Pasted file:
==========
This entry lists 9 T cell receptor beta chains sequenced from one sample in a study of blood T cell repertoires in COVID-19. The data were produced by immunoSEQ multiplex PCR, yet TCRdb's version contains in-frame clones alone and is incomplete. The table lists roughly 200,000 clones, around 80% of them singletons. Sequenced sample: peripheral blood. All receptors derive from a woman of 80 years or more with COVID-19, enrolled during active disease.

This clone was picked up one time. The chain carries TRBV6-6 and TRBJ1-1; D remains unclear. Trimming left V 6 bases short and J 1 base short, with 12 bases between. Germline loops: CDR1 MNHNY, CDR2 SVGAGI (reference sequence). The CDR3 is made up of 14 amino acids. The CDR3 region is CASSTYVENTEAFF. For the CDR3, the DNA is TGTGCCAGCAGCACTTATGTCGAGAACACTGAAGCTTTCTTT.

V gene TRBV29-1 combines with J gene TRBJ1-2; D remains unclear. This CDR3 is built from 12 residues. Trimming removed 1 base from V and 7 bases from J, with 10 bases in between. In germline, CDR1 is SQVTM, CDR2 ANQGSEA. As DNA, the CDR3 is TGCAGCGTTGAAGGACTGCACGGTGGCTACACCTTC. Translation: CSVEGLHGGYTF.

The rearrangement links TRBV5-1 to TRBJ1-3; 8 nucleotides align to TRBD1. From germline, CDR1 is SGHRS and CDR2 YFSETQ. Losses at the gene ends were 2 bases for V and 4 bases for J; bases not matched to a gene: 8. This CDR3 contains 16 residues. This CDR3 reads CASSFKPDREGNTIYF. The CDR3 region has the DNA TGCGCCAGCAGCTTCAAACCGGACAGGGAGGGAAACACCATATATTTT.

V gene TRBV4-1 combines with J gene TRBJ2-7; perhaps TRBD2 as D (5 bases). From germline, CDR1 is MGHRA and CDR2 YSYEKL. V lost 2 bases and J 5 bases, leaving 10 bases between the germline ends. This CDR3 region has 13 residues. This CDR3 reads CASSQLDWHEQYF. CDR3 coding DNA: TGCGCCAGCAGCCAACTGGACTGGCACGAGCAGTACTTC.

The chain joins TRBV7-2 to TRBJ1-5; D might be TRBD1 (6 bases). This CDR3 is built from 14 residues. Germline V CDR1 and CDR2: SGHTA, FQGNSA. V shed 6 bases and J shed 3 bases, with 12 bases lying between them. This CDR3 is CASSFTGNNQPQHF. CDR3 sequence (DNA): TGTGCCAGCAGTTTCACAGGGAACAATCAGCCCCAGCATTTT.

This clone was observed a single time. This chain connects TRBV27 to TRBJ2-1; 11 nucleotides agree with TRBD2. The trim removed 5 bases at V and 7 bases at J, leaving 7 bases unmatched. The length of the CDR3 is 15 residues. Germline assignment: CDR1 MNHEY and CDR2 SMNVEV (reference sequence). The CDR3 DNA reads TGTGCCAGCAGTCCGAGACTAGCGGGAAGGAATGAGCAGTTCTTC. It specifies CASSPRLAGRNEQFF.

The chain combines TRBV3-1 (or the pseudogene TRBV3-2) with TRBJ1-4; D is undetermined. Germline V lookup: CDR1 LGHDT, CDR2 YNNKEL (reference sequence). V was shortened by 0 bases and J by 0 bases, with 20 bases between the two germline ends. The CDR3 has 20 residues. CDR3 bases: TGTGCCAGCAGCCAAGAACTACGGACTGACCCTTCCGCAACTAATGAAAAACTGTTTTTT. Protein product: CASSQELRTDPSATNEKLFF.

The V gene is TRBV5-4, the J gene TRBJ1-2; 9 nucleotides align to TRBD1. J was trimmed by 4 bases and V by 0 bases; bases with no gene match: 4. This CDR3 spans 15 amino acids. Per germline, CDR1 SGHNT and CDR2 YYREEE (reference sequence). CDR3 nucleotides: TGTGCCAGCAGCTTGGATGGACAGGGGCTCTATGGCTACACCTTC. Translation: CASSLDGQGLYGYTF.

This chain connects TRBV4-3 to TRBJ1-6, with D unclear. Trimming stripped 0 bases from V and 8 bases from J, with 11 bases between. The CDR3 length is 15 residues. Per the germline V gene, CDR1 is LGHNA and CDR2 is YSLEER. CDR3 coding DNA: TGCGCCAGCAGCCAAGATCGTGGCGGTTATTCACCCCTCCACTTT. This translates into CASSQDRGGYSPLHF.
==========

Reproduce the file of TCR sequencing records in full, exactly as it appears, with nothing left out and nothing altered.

This entry lists 9 T cell receptor beta chains sequenced from one sample in a study of blood T cell repertoires in COVID-19. The data were produced by immunoSEQ multiplex PCR, yet TCRdb's version contains in-frame clones alone and is incomplete. The table lists roughly 200,000 clones, around 80% of them singletons. Sequenced sample: peripheral blood. All receptors derive from a woman of 80 years or more with COVID-19, enrolled during active disease.

This clone was picked up one time. The chain carries TRBV6-6 and TRBJ1-1; D remains unclear. Trimming left V 6 bases short and J 1 base short, with 12 bases between. Germline loops: CDR1 MNHNY, CDR2 SVGAGI (reference sequence). The CDR3 is made up of 14 amino acids. The CDR3 region is CASSTYVENTEAFF. For the CDR3, the DNA is TGTGCCAGCAGCACTTATGTCGAGAACACTGAAGCTTTCTTT.

V gene TRBV29-1 combines with J gene TRBJ1-2; D remains unclear. This CDR3 is built from 12 residues. Trimming removed 1 base from V and 7 bases from J, with 10 bases in between. In germline, CDR1 is SQVTM, CDR2 ANQGSEA. As DNA, the CDR3 is TGCAGCGTTGAAGGACTGCACGGTGGCTACACCTTC. Translation: CSVEGLHGGYTF.

The rearrangement links TRBV5-1 to TRBJ1-3; 8 nucleotides align to TRBD1. From germline, CDR1 is SGHRS and CDR2 YFSETQ. Losses at the gene ends were 2 bases for V and 4 bases for J; bases not matched to a gene: 8. This CDR3 contains 16 residues. This CDR3 reads CASSFKPDREGNTIYF. The CDR3 region has the DNA TGCGCCAGCAGCTTCAAACCGGACAGGGAGGGAAACACCATATATTTT.

V gene TRBV4-1 combines with J gene TRBJ2-7; perhaps TRBD2 as D (5 bases). From germline, CDR1 is MGHRA and CDR2 YSYEKL. V lost 2 bases and J 5 bases, leaving 10 bases between the germline ends. This CDR3 region has 13 residues. This CDR3 reads CASSQLDWHEQYF. CDR3 coding DNA: TGCGCCAGCAGCCAACTGGACTGGCACGAGCAGTACTTC.

The chain joins TRBV7-2 to TRBJ1-5; D might be TRBD1 (6 bases). This CDR3 is built from 14 residues. Germline V CDR1 and CDR2: SGHTA, FQGNSA. V shed 6 bases and J shed 3 bases, with 12 bases lying between them. This CDR3 is CASSFTGNNQPQHF. CDR3 sequence (DNA): TGTGCCAGCAGTTTCACAGGGAACAATCAGCCCCAGCATTTT.

This clone was observed a single time. This chain connects TRBV27 to TRBJ2-1; 11 nucleotides agree with TRBD2. The trim removed 5 bases at V and 7 bases at J, leaving 7 bases unmatched. The length of the CDR3 is 15 residues. Germline assignment: CDR1 MNHEY and CDR2 SMNVEV (reference sequence). The CDR3 DNA reads TGTGCCAGCAGTCCGAGACTAGCGGGAAGGAATGAGCAGTTCTTC. It specifies CASSPRLAGRNEQFF.

The chain combines TRBV3-1 (or the pseudogene TRBV3-2) with TRBJ1-4; D is undetermined. Germline V lookup: CDR1 LGHDT, CDR2 YNNKEL (reference sequence). V was shortened by 0 bases and J by 0 bases, with 20 bases between the two germline ends. The CDR3 has 20 residues. CDR3 bases: TGTGCCAGCAGCCAAGAACTACGGACTGACCCTTCCGCAACTAATGAAAAACTGTTTTTT. Protein product: CASSQELRTDPSATNEKLFF.

The V gene is TRBV5-4, the J gene TRBJ1-2; 9 nucleotides align to TRBD1. J was trimmed by 4 bases and V by 0 bases; bases with no gene match: 4. This CDR3 spans 15 amino acids. Per germline, CDR1 SGHNT and CDR2 YYREEE (reference sequence). CDR3 nucleotides: TGTGCCAGCAGCTTGGATGGACAGGGGCTCTATGGCTACACCTTC. Translation: CASSLDGQGLYGYTF.

This chain connects TRBV4-3 to TRBJ1-6, with D unclear. Trimming stripped 0 bases from V and 8 bases from J, with 11 bases between. The CDR3 length is 15 residues. Per the germline V gene, CDR1 is LGHNA and CDR2 is YSLEER. CDR3 coding DNA: TGCGCCAGCAGCCAAGATCGTGGCGGTTATTCACCCCTCCACTTT. This translates into CASSQDRGGYSPLHF.